Where Madness Follows
The Search for Gold in the Amazon Jungle
Text & Photography by Anthony Boccaccio

Gold mining in the Brazilian Amazon showing environmental destruction of the rainforest

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In the summer of 1972 Anthony Boccaccio ventured into the deep Amazon Jungle at a time when only Indians, a few brave adventurers, road-builders and gold miners inhabited God’s Green Hell. Just twenty-two years old at the time, he was one of the first to document in text and photographs the construction of the legendary TransAmazonica — a dirt road cut through the heart of the jungle connecting the farthest reaches of western Brazil with the Atlantic coast.

Back then, the Amazon jungle was practically untouched. The rivers were clear and full of fish. The forests were uninhabited except for a few homesteaders, river-dwellers, and Indian tribes, many of which were still undiscovered. The land was primordial, reminiscent of images of the dawn of Eden.
He returned to the Amazon twenty years later, only to find that the Transamazonic Highway, and others like it, changed everything. Much has happened in the Amazon since the first of a million great forest giant buttress trees were felled. Hydroelectric dams have flooded millions of acres of virgin forest. Railroads have been built. Tin, manganese, iron ore, copper, nickel,  lignite, natural gas, aluminum, diamonds, silver and gold were discovered in vast quantities. The Transamazonic road now has less than seven hundred of its original three thousand miles of passable roadbed left. Indian tribes have been “civilized” practically out of existence. In the state of Rondonia, an area the size of Belgium has been incinerated and the world waits in suspense to see if the burning will continue into the next decade and across the whole forest. National Parks have been established. Territories have been turned into states, and regions into new territories. The whole place has been crisscrossed with new roads. Indian Reservations have been established and whole populations of the Natural Man has been lost. Long and short term scientific studies have been launched  while 30,000 new species of animal and plant life have been recorded. More than 500,000 species, unknown and yet undiscovered have gone extinct. Cultures have collided; Indians mix with Whites, impoverished homesteaders have become land barons overnight, cattle ranchers are fighting farmers who are fighting the rubber-tapper.  Everyone fights the government. Only Nature has her way.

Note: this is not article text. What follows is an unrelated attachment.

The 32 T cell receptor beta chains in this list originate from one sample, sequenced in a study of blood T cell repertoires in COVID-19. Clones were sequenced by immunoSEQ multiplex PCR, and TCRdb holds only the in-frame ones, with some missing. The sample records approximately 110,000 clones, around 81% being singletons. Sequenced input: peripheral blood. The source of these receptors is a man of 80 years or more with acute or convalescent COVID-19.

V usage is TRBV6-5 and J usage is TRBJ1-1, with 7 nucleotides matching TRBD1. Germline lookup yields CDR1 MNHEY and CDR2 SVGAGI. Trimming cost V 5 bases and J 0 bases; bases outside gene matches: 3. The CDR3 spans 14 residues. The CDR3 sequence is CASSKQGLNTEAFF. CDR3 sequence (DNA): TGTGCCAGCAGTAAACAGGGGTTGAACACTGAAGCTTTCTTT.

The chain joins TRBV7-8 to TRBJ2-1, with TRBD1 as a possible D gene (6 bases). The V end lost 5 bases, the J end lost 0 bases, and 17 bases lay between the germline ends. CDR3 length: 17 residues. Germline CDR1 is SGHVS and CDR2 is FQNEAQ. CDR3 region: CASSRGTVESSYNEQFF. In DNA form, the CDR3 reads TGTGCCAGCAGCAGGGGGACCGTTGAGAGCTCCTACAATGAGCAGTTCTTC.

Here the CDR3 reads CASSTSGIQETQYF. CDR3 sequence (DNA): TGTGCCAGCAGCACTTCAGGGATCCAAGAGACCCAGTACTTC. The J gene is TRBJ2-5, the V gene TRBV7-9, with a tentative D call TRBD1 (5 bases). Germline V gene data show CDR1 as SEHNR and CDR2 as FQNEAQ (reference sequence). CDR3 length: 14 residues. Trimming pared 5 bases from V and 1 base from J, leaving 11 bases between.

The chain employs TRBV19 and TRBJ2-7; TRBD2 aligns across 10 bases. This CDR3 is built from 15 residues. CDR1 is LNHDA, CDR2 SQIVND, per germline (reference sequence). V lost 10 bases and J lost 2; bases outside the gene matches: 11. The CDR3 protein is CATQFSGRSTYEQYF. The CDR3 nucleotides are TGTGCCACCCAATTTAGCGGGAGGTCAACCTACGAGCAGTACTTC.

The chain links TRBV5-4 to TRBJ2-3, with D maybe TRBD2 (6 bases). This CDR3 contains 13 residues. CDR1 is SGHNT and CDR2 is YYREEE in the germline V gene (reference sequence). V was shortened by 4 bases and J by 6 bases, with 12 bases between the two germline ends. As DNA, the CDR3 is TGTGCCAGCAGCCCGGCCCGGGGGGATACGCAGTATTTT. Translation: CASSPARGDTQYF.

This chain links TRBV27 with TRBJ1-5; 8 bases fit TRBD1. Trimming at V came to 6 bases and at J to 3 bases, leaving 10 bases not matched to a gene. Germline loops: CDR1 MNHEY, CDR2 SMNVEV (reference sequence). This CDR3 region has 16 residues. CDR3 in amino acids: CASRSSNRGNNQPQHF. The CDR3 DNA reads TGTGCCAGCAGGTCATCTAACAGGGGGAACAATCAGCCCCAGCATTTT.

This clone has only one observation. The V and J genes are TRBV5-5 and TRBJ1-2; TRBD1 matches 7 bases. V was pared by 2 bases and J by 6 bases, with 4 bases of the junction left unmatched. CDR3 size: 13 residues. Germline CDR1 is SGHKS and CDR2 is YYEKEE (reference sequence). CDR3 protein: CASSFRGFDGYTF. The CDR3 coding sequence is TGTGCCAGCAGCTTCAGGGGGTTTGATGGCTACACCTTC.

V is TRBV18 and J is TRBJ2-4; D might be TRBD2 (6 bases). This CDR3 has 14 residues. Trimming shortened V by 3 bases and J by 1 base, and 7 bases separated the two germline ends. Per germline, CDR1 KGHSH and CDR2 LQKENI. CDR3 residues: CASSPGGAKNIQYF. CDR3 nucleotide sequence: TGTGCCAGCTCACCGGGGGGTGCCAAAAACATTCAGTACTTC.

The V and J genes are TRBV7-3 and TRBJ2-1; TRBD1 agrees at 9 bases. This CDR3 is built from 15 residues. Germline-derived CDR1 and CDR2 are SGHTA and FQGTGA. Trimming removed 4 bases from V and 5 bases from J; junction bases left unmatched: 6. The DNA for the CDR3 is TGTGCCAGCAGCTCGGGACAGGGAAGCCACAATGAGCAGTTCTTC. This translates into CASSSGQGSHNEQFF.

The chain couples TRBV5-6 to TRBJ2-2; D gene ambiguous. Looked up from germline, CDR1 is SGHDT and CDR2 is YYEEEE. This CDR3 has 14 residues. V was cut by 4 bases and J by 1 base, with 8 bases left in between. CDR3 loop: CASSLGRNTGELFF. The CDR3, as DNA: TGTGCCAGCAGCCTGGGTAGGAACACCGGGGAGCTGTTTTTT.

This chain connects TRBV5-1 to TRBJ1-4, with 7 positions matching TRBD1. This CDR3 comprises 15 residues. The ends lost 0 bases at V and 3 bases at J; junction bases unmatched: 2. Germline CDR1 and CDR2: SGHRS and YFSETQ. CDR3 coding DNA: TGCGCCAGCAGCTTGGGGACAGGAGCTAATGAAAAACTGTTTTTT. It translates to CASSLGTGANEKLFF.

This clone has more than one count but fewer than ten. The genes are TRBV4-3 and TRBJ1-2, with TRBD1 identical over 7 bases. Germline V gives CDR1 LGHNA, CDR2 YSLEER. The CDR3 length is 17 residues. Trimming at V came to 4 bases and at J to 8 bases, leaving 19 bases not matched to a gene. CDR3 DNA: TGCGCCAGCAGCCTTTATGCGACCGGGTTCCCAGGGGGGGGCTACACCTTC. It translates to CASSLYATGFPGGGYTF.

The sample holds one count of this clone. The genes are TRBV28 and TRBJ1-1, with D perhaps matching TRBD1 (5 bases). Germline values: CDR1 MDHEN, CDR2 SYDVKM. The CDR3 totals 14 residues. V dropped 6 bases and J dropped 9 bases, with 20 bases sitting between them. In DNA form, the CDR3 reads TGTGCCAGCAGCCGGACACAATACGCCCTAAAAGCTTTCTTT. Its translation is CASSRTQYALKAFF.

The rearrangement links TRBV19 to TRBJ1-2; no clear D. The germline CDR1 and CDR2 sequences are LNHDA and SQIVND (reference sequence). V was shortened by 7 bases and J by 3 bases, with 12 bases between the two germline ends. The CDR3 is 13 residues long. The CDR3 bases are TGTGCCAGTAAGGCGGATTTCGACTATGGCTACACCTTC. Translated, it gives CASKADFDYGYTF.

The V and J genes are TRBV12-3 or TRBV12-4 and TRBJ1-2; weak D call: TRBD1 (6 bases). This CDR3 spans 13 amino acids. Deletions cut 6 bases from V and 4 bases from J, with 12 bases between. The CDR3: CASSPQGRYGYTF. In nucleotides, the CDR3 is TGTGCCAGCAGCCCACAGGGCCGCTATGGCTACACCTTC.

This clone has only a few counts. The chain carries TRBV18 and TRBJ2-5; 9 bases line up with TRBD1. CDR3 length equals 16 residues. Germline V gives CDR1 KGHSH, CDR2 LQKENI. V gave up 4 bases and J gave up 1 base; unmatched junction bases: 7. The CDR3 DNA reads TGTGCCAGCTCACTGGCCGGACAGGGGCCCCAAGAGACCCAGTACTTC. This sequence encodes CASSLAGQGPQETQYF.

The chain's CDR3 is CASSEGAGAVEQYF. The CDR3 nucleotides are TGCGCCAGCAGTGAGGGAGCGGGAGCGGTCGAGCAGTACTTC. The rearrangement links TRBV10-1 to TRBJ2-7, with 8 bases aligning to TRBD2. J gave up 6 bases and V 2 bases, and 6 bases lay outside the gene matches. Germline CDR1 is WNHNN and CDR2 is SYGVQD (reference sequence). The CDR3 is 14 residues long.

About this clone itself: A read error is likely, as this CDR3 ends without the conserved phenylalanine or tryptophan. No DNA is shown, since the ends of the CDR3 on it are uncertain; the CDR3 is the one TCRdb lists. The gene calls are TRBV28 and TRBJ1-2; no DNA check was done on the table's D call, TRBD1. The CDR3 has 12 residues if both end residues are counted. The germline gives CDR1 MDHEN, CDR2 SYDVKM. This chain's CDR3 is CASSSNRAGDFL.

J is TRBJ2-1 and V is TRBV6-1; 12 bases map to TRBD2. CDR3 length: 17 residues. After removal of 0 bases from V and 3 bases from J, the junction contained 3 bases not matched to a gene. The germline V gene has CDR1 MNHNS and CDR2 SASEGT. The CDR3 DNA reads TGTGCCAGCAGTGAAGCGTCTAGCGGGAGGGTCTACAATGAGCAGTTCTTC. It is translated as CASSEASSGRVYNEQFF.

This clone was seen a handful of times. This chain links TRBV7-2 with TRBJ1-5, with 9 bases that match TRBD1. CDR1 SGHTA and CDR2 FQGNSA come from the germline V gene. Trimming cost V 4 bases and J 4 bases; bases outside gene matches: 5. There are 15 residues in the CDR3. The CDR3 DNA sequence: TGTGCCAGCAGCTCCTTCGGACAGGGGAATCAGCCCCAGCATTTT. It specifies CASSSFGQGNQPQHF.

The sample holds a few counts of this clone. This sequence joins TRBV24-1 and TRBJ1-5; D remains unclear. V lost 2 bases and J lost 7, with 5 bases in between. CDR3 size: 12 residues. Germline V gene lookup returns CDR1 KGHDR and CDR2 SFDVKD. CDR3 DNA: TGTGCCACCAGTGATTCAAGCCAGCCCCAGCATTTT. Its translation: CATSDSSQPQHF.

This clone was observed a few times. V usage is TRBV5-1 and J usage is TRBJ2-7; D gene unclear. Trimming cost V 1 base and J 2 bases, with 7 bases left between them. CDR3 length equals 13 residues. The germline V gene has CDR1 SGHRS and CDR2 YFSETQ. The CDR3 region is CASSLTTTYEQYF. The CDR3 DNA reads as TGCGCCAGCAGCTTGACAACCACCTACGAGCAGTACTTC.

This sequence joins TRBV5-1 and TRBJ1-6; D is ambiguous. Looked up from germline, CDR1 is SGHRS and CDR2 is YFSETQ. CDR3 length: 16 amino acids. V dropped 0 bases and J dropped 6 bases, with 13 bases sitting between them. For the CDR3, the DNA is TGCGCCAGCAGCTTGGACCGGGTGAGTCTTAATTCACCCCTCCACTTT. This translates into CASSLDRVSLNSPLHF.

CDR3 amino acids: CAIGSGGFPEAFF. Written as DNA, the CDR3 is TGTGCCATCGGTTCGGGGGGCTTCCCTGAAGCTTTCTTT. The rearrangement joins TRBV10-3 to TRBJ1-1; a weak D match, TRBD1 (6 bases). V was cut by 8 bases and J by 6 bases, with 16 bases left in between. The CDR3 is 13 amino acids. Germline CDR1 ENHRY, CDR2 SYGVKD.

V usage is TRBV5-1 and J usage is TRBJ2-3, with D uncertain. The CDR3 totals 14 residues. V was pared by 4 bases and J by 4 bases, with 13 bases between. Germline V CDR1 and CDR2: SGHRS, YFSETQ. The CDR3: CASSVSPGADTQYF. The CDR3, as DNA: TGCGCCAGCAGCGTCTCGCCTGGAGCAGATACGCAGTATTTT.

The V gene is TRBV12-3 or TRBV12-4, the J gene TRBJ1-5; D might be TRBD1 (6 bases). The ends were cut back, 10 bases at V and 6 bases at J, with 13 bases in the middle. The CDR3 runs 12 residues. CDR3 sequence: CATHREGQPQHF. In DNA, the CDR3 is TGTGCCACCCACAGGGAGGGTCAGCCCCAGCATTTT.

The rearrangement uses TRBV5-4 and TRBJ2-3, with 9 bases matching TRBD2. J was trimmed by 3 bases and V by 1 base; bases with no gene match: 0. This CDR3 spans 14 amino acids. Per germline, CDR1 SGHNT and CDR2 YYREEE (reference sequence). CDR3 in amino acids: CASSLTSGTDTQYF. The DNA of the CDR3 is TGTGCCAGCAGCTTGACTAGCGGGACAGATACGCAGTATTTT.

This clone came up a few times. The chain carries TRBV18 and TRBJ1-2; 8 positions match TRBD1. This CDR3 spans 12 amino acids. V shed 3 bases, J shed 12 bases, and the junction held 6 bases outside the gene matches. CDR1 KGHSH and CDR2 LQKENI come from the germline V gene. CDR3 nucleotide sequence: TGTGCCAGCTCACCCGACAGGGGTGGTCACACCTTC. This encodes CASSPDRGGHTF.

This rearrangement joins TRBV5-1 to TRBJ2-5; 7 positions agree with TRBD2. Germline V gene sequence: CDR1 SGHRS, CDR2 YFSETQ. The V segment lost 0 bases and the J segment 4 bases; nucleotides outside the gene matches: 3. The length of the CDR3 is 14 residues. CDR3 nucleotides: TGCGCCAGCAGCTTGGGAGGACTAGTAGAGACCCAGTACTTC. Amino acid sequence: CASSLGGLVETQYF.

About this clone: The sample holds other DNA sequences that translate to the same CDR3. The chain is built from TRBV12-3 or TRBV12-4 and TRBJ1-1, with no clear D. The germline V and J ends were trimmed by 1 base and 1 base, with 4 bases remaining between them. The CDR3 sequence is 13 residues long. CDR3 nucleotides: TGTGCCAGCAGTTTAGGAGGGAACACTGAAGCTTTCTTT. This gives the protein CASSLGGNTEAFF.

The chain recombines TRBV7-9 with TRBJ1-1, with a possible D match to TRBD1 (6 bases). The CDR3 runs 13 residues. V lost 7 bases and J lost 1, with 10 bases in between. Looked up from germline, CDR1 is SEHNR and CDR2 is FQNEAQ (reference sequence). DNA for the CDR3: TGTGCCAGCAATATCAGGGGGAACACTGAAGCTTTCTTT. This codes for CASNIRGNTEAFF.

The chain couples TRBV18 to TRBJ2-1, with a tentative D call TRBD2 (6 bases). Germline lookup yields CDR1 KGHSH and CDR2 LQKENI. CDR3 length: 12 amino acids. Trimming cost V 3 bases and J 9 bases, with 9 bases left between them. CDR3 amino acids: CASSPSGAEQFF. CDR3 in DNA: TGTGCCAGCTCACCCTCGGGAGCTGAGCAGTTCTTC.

In the midst of this amazing ecological and cultural collision, one individual, more than any other, has contributed to the devastation of the land, the poisoning of the rivers, the decimation of the Indians, the ruin of the family, and the wealth of a few: the garimpeiro — the gold miner.

When the word spread up and down the roads and rivers, that there was gold in the jungle, more than a million men left their homes and families in search of gold.  At the height of the gold rush, more than fourteen tons of the yellow ore was carried out, one sack at a time, from the open pit of the Serra Pelada. A multitude of mud-covered bodies crawled up the steep, red-cliffs of the mine, each with a sack of earth slung over his shoulder. Every ounce of rock in those sacks contained precious amounts of gold. From a distance, the ground itself seemed to move, as thousands upon thousands of men climbed like ants up and down wooden ladders. The scene was apocalyptic, reminiscent of the building of the great Pyramids.

Where Madness Follows is the story of the search for gold in the Amazon jungle. It is the story of the miners, the land, the life, and the adventure of these remarkable men who risk everything for the sake of gold.

Boccaccio’s work is a rich blend of imagery and words — nearly 300 photographs spanning two decades and 40,000 kilometers of travel throughout the vast Amazon jungle — words taken from his diaries and from the very mouths of miners, settlers, women, children, missionaries, soldiers, politicians, adventurers, colonists, engineers, and Indians. This is a rare treat and a remarkable look at what is perhaps the greatest and last gold rush of the Twentieth Century.

Anthony Boccaccio began his career withNational Geographic Magazine in 1971. Since then, his camera has taken him to over thirty countries in as many years. Like most photographers, he is aseries of contrasts, capturing images from the frozen landscapes of Iceland to the sweltering jungles of the Amazon. His photography is represented by Getty Images and ImageTrust stock photo agencies.

To view more of Boccaccio's photography visit his website at


When he's not voyaging through the Amazon you can usually find Tony sipping good Italian espresso somewhere in Rome, Italy.  He directs and teaches photographic workshops and offers photo tours inRome for those who like to combine travel with photography. If you are interested in spending a day or a week with Boccaccio, visit his web site at:


“Boccaccio is a straight shooter. You always know where you stand with him. He speaks his mind and reacts to life on a visceral level. He is not afraid to take risks in his photography. He follows his instincts and works constantly to be better. We think of him as part Ansel Adams and part Hemingway.”

- Paul Ambrose, Desert Dolphin Agency


All text and photographs shown in this document  and all related links to this page are protected by International Copyrights and may not be reproduced
    in any manner without written permission from the author and/or his representatives. Copyright 2013 Anthony A. Boccaccio or his representatives.